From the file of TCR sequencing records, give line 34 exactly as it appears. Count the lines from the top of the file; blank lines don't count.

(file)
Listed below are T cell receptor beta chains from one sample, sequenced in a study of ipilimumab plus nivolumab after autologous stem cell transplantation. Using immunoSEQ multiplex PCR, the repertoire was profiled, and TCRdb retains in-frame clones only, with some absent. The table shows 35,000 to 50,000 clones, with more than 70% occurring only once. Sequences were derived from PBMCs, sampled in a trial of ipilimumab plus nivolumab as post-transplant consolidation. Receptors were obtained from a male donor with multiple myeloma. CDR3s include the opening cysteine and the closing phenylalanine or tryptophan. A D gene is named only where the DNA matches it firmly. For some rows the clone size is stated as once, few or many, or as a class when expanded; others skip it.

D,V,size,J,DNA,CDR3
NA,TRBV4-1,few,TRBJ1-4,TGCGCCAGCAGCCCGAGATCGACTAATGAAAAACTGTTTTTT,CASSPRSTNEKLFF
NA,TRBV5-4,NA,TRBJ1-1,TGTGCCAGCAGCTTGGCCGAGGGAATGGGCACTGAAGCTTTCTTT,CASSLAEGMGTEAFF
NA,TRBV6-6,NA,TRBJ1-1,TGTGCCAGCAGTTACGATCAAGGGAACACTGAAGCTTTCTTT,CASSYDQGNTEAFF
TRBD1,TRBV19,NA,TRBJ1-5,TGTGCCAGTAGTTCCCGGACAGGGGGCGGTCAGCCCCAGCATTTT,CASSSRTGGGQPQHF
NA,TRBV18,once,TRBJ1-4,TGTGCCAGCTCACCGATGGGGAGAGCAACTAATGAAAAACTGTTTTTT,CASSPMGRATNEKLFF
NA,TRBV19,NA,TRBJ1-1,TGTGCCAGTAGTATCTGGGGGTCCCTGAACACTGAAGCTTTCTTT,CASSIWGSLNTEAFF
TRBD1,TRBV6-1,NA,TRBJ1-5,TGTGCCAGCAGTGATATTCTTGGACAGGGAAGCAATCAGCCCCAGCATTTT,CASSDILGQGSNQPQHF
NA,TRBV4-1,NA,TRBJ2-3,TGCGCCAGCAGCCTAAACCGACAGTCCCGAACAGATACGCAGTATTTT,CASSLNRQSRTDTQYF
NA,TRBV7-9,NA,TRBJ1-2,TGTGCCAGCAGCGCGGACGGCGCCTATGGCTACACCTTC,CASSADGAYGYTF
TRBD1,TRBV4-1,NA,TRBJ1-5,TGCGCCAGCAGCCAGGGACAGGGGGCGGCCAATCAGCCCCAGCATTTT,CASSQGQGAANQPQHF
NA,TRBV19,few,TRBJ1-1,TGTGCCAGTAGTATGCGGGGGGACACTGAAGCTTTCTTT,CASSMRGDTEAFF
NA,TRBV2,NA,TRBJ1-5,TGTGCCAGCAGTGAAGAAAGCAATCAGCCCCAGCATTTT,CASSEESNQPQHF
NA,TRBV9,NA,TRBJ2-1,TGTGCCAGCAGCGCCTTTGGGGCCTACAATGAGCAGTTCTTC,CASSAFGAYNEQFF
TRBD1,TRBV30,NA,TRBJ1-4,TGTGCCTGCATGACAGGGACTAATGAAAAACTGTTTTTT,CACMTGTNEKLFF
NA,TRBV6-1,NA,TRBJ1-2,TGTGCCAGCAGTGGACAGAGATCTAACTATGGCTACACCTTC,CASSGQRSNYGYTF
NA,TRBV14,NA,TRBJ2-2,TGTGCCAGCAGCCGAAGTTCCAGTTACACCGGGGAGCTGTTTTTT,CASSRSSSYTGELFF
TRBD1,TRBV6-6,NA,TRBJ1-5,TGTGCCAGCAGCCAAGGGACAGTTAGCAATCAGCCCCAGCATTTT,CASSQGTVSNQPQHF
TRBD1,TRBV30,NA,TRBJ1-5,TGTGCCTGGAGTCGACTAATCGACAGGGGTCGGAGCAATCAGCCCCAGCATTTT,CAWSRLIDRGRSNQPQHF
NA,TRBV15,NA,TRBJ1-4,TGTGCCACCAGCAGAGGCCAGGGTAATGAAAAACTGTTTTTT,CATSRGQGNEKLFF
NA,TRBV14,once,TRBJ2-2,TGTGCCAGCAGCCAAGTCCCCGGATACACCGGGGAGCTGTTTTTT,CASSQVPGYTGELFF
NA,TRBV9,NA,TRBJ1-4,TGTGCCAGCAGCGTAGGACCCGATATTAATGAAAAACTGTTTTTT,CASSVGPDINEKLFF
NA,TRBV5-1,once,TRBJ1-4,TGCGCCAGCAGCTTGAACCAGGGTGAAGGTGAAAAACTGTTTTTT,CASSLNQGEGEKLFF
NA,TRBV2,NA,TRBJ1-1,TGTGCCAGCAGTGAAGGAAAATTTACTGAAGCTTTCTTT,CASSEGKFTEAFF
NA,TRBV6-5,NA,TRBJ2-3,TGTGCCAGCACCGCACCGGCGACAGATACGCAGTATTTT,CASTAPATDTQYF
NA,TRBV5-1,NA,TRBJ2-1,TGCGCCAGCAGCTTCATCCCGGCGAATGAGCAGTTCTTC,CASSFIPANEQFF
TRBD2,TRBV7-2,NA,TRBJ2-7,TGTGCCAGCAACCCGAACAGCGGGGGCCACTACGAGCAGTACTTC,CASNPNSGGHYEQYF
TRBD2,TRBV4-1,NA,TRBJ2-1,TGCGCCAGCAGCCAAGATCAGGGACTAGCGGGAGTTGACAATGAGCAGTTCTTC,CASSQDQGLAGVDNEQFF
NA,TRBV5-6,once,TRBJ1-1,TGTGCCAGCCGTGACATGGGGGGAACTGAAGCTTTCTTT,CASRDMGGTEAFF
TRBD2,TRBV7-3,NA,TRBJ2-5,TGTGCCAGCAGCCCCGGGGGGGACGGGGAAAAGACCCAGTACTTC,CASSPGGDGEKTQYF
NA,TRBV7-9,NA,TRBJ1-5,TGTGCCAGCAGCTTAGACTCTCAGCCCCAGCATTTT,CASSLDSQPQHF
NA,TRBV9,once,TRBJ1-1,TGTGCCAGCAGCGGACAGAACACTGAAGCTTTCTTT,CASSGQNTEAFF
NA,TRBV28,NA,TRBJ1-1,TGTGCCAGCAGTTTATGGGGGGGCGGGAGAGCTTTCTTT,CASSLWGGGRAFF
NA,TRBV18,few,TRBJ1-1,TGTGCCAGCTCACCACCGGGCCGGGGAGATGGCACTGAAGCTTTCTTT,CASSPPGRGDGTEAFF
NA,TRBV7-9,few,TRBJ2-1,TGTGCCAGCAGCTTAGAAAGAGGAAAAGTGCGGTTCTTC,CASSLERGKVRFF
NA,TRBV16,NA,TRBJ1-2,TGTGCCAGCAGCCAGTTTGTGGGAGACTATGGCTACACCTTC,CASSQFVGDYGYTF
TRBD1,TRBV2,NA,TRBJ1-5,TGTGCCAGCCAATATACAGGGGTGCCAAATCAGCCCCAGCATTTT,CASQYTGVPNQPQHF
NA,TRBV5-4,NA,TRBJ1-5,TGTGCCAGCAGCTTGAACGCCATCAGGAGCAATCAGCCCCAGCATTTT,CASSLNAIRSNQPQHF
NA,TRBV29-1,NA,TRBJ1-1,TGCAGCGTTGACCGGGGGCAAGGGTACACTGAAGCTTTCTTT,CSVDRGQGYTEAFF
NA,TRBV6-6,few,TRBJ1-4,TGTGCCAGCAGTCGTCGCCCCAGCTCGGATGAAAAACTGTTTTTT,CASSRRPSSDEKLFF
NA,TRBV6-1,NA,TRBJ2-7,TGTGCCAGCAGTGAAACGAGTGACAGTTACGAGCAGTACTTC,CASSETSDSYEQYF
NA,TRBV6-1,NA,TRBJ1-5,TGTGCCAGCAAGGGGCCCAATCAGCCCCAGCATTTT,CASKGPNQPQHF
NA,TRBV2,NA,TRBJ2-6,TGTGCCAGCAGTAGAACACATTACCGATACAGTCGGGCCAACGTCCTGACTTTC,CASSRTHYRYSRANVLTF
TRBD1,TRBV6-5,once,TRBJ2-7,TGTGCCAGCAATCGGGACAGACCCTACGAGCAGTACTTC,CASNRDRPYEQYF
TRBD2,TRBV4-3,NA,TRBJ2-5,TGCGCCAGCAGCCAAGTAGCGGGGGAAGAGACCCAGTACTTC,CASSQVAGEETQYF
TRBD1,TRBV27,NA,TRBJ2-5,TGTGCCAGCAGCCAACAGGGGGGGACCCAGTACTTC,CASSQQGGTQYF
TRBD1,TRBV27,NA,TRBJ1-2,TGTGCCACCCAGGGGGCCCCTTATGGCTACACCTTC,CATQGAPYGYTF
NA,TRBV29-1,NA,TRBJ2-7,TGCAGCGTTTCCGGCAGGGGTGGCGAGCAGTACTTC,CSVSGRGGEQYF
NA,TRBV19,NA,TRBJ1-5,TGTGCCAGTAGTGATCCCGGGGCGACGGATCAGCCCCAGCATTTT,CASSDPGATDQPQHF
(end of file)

NA,TRBV28,NA,TRBJ1-1,TGTGCCAGCAGTTTATGGGGGGGCGGGAGAGCTTTCTTT,CASSLWGGGRAFF